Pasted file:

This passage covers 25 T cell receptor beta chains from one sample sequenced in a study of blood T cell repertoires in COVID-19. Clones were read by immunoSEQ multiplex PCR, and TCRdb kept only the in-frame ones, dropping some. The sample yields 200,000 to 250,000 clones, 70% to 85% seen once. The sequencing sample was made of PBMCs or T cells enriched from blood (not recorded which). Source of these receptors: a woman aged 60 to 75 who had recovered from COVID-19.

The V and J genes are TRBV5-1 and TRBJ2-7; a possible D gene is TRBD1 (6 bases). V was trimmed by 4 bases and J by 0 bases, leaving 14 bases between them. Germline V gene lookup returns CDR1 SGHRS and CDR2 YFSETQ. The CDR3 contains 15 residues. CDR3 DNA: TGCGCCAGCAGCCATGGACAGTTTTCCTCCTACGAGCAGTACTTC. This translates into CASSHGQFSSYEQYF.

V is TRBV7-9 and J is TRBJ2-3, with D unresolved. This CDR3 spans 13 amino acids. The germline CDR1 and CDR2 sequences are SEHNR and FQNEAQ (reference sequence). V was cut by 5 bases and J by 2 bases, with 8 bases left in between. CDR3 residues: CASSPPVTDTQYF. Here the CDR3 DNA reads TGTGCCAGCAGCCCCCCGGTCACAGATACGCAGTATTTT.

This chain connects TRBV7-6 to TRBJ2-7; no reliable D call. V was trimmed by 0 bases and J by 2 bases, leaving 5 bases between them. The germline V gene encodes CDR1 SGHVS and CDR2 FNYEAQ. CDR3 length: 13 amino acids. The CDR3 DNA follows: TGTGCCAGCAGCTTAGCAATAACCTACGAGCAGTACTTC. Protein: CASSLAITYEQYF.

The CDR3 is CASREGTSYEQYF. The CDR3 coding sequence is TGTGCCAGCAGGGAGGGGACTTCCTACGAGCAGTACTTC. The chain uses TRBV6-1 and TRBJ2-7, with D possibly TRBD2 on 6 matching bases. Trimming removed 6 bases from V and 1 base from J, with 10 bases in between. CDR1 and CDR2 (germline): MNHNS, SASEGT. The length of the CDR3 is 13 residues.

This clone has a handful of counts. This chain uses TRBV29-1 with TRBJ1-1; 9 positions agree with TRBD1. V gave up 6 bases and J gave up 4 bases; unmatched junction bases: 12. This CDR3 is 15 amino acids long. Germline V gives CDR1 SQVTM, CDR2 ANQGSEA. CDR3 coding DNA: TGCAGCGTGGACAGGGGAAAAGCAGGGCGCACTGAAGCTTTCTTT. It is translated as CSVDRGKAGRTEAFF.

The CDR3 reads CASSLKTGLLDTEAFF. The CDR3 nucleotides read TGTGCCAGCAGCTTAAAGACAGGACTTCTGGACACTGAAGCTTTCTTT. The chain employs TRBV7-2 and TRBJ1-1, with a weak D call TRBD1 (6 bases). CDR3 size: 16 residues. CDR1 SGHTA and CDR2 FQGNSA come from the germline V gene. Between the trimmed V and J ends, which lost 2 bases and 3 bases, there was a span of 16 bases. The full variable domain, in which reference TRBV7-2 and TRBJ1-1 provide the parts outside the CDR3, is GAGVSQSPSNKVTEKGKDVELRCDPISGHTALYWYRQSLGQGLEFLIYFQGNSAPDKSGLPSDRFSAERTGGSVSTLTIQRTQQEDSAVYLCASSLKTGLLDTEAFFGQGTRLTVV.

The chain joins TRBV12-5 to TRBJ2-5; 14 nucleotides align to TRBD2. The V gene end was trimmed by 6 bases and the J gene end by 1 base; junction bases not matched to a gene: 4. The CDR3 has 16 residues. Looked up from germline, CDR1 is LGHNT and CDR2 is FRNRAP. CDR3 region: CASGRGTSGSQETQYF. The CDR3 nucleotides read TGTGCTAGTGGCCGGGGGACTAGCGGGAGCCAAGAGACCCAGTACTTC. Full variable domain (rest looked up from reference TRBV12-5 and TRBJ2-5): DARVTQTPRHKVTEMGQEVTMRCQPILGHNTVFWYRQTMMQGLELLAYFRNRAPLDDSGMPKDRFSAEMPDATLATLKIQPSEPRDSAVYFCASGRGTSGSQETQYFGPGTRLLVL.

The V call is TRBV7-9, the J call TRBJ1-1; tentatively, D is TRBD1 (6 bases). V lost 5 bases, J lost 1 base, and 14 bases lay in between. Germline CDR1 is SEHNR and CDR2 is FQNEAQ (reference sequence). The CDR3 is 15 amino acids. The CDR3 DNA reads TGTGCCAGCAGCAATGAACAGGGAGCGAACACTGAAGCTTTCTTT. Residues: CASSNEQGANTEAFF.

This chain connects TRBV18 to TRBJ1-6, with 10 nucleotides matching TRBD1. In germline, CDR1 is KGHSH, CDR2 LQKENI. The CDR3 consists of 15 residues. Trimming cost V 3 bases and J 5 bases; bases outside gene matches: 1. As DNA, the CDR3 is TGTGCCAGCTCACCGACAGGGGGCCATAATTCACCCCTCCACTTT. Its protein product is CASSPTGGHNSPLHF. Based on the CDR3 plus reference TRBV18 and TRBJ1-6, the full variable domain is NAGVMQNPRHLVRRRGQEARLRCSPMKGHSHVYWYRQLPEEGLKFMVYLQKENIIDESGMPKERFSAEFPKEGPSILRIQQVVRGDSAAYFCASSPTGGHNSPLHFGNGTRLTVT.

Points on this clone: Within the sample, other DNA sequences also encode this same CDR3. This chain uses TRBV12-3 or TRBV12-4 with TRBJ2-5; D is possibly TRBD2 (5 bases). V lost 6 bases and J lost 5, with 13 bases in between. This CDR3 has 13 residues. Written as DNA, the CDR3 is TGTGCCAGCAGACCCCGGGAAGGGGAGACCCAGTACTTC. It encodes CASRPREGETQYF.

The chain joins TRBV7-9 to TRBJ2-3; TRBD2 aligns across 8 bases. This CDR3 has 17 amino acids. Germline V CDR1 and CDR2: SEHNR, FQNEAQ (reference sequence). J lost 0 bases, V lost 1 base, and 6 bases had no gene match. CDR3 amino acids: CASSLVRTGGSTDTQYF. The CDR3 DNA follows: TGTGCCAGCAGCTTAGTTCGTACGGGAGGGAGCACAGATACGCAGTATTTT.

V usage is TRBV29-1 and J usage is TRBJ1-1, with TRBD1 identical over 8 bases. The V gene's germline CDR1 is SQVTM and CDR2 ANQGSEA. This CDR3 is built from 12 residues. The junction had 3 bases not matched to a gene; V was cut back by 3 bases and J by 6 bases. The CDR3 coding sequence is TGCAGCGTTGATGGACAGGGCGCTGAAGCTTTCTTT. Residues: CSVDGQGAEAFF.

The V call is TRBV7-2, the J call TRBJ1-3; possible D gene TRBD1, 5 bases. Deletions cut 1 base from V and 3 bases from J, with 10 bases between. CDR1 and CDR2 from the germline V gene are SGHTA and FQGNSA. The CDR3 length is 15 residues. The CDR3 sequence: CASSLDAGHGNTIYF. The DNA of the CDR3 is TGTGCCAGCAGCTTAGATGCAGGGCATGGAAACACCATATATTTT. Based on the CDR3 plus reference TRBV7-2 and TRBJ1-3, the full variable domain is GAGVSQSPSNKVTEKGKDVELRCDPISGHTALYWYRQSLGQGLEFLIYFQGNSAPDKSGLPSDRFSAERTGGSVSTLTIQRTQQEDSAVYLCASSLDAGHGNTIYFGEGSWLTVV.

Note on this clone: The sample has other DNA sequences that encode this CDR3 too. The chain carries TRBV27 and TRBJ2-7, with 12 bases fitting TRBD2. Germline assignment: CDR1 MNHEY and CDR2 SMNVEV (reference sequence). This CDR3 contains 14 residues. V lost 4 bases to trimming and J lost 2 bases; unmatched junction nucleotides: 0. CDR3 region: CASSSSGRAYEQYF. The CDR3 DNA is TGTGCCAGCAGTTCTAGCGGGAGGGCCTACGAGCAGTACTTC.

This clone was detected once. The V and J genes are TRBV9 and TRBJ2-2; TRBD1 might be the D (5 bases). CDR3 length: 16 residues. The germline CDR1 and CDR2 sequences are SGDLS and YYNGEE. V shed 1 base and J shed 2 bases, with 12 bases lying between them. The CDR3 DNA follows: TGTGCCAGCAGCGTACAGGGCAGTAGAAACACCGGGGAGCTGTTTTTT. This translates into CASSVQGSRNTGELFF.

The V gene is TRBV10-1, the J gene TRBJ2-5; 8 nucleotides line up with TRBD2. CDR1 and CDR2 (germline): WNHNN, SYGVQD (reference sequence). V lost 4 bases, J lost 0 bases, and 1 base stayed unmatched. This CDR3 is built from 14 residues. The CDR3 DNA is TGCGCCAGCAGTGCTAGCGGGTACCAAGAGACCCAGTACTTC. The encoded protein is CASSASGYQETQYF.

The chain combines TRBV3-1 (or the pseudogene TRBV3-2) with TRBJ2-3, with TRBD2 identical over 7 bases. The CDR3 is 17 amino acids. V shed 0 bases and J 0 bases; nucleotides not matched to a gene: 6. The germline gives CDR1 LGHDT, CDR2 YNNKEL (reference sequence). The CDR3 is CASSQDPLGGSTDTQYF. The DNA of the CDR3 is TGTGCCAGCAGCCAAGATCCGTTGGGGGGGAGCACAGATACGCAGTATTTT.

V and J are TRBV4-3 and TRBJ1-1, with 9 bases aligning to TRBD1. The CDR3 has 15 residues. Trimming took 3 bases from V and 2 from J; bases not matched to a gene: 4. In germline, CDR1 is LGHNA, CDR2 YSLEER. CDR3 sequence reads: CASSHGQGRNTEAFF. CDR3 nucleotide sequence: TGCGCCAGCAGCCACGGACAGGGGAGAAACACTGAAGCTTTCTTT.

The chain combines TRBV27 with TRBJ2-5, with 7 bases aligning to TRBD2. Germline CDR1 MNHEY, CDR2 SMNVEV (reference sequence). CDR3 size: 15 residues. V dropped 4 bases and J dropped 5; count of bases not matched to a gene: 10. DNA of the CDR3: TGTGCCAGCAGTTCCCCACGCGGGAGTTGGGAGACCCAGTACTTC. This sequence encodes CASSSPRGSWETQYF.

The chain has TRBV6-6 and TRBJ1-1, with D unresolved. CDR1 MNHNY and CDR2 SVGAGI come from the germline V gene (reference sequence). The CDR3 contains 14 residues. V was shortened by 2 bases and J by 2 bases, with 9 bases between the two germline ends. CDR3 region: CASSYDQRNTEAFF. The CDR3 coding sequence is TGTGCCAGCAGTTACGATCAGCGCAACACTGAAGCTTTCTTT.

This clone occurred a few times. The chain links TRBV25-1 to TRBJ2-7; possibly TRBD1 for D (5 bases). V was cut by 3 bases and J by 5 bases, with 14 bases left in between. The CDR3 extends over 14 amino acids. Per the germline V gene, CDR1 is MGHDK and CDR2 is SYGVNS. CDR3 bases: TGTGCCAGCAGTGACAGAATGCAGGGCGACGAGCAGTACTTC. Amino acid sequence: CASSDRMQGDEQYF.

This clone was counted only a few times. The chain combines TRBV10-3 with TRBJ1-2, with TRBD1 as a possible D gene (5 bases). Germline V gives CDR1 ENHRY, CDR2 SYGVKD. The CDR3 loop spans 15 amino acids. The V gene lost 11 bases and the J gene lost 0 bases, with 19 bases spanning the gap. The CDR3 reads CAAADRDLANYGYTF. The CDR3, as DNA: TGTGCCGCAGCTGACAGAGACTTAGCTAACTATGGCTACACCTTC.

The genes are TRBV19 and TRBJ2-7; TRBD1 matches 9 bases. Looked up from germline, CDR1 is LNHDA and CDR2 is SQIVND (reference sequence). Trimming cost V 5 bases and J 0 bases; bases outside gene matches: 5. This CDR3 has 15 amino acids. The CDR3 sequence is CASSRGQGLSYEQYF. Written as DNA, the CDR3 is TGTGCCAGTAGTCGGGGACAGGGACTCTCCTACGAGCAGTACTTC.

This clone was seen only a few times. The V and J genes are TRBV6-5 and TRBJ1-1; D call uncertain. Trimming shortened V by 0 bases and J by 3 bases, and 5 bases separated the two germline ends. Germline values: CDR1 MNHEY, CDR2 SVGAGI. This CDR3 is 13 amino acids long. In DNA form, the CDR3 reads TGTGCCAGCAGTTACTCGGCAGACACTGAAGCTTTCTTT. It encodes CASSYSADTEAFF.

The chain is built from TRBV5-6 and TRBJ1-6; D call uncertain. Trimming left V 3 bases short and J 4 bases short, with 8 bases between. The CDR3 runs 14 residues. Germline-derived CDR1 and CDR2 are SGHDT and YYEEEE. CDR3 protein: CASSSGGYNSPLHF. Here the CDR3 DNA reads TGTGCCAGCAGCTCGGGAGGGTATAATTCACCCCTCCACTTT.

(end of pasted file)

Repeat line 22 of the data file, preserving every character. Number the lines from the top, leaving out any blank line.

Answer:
This clone occurred a few times. The chain links TRBV25-1 to TRBJ2-7; possibly TRBD1 for D (5 bases). V was cut by 3 bases and J by 5 bases, with 14 bases left in between. The CDR3 extends over 14 amino acids. Per the germline V gene, CDR1 is MGHDK and CDR2 is SYGVNS. CDR3 bases: TGTGCCAGCAGTGACAGAATGCAGGGCGACGAGCAGTACTTC. Amino acid sequence: CASSDRMQGDEQYF.